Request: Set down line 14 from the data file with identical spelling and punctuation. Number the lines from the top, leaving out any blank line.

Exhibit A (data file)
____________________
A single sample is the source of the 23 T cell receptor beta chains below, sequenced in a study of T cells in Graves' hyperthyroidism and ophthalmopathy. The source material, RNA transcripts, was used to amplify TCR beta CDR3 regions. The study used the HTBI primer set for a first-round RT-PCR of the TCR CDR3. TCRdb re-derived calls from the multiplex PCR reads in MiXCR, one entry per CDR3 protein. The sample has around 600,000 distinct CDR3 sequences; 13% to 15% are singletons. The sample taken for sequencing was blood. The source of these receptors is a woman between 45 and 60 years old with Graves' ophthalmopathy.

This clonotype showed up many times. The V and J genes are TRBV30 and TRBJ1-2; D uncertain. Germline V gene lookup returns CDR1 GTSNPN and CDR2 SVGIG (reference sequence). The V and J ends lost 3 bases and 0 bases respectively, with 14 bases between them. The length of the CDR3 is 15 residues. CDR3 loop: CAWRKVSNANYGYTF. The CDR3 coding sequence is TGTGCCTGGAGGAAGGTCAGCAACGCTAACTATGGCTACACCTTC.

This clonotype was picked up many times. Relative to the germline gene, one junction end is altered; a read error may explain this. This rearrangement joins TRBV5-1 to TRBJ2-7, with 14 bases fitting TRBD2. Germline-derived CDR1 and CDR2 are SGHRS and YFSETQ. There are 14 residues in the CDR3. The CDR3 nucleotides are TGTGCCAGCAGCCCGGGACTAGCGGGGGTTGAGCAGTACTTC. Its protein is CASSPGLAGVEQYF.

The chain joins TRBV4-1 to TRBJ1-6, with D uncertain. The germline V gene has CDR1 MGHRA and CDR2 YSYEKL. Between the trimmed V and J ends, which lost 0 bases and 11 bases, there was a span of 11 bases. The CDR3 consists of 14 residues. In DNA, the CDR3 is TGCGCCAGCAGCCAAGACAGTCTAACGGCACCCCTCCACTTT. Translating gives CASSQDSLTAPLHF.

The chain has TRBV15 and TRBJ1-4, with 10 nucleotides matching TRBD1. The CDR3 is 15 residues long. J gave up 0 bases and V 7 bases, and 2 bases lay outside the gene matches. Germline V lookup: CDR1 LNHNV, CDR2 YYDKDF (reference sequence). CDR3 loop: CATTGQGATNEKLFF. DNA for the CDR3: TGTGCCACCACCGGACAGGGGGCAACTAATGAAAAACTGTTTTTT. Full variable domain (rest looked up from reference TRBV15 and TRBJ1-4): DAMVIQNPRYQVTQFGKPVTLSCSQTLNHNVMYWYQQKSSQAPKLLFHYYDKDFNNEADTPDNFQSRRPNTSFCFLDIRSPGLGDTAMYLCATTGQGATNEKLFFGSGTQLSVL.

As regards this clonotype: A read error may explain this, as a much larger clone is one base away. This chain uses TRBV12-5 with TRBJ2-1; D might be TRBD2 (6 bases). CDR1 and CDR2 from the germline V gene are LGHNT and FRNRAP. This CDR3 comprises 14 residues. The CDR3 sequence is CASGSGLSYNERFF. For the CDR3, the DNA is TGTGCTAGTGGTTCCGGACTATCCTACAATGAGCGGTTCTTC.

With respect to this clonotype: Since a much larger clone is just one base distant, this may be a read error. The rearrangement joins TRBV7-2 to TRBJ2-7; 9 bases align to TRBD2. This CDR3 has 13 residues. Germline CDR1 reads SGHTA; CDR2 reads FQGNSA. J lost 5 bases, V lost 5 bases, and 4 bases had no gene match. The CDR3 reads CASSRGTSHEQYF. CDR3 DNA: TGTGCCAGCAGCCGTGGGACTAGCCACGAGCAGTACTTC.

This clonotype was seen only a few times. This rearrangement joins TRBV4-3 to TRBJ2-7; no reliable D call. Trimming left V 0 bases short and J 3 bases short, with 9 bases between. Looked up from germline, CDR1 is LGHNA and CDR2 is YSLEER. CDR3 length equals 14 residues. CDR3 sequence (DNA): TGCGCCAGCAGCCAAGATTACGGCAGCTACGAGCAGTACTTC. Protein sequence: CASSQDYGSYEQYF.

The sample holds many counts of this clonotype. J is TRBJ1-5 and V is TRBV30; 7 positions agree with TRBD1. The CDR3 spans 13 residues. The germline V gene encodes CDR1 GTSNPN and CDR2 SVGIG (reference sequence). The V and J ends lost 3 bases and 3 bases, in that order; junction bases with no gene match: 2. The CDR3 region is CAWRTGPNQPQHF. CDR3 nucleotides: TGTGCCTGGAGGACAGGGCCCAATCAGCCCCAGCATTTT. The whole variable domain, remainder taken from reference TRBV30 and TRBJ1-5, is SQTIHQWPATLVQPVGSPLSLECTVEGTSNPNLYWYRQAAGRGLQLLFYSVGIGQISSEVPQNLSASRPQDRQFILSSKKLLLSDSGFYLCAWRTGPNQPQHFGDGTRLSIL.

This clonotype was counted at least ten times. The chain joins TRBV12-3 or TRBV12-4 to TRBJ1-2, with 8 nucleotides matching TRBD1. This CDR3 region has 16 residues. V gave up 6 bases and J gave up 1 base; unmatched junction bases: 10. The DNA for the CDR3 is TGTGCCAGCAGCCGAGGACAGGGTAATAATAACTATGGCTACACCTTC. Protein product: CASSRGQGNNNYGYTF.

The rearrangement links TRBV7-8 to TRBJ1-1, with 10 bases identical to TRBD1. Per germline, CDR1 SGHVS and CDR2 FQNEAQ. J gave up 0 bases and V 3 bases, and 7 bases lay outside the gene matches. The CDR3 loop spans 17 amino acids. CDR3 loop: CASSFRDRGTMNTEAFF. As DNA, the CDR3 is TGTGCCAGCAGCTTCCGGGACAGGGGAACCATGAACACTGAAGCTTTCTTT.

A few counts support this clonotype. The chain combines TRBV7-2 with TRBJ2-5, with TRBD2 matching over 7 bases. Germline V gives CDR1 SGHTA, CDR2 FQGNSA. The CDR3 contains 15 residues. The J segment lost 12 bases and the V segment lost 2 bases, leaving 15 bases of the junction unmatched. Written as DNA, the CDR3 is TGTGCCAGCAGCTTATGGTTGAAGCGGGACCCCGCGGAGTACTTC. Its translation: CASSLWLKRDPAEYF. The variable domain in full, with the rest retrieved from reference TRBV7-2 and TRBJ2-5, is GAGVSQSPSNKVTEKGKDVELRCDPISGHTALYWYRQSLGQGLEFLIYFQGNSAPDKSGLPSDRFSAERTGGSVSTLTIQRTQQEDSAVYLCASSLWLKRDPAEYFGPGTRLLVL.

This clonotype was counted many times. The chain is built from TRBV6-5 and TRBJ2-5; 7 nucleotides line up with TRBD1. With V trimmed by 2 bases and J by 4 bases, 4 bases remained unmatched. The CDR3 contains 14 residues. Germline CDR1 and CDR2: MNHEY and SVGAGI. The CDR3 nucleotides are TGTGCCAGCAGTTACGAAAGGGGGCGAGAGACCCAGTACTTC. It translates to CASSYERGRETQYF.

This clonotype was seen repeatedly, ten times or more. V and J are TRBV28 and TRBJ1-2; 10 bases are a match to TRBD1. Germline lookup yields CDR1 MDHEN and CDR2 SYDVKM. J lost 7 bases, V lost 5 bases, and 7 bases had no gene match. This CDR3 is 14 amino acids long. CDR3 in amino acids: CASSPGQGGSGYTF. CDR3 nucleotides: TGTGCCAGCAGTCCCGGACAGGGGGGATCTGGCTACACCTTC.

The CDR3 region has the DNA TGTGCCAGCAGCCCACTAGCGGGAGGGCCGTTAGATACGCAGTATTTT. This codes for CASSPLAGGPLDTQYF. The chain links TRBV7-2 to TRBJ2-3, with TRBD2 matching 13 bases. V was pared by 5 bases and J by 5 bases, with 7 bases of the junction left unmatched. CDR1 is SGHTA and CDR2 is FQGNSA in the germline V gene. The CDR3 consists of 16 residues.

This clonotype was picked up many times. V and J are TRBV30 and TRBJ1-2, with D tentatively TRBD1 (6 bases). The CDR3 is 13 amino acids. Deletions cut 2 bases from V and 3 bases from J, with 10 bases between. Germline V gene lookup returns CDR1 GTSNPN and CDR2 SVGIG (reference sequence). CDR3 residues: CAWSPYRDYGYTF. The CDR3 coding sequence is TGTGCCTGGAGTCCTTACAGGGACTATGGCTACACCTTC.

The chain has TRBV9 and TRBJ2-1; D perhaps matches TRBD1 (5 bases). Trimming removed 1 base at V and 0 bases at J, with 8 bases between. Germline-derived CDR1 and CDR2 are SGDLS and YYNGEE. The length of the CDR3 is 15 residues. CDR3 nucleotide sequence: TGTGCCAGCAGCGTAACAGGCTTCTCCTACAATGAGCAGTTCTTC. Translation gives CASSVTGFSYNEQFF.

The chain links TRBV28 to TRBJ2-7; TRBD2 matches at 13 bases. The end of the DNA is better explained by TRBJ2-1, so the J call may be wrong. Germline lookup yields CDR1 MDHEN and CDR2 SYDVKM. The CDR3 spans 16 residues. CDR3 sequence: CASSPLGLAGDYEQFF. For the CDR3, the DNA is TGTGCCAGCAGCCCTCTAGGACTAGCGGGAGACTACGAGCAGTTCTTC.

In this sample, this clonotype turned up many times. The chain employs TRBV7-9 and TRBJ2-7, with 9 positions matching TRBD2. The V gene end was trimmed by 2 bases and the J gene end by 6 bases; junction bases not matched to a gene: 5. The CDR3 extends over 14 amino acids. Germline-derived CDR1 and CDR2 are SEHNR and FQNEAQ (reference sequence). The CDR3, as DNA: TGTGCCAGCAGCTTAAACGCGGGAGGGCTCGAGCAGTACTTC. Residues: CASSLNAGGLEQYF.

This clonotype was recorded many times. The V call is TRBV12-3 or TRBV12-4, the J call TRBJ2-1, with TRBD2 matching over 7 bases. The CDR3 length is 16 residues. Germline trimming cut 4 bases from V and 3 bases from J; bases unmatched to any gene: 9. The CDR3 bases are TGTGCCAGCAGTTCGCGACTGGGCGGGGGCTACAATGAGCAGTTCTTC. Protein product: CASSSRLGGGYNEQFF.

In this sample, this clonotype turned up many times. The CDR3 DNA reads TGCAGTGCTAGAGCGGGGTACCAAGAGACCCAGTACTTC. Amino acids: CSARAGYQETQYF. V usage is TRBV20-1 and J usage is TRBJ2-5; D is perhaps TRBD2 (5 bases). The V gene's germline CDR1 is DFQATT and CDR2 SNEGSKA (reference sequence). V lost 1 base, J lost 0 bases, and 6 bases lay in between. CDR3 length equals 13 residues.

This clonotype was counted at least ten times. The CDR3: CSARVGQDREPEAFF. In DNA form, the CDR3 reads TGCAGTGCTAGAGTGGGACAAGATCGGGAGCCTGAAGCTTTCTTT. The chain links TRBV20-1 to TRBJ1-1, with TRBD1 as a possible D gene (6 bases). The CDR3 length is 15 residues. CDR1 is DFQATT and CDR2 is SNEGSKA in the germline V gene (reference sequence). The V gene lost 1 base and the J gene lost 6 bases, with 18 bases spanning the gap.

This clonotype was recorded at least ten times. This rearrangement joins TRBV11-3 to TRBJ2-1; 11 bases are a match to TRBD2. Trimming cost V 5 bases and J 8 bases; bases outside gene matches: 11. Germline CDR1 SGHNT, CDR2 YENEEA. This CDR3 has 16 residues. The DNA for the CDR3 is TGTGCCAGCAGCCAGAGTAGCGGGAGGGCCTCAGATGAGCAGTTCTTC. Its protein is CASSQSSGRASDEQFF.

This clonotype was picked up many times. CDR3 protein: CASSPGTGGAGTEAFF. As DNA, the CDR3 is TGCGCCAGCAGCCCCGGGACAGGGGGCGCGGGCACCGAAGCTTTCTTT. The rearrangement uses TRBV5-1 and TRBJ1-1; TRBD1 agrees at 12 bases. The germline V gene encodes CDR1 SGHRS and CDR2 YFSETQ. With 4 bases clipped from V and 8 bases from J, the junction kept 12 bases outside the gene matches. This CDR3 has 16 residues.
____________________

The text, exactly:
This clonotype was seen repeatedly, ten times or more. V and J are TRBV28 and TRBJ1-2; 10 bases are a match to TRBD1. Germline lookup yields CDR1 MDHEN and CDR2 SYDVKM. J lost 7 bases, V lost 5 bases, and 7 bases had no gene match. This CDR3 is 14 amino acids long. CDR3 in amino acids: CASSPGQGGSGYTF. CDR3 nucleotides: TGTGCCAGCAGTCCCGGACAGGGGGGATCTGGCTACACCTTC.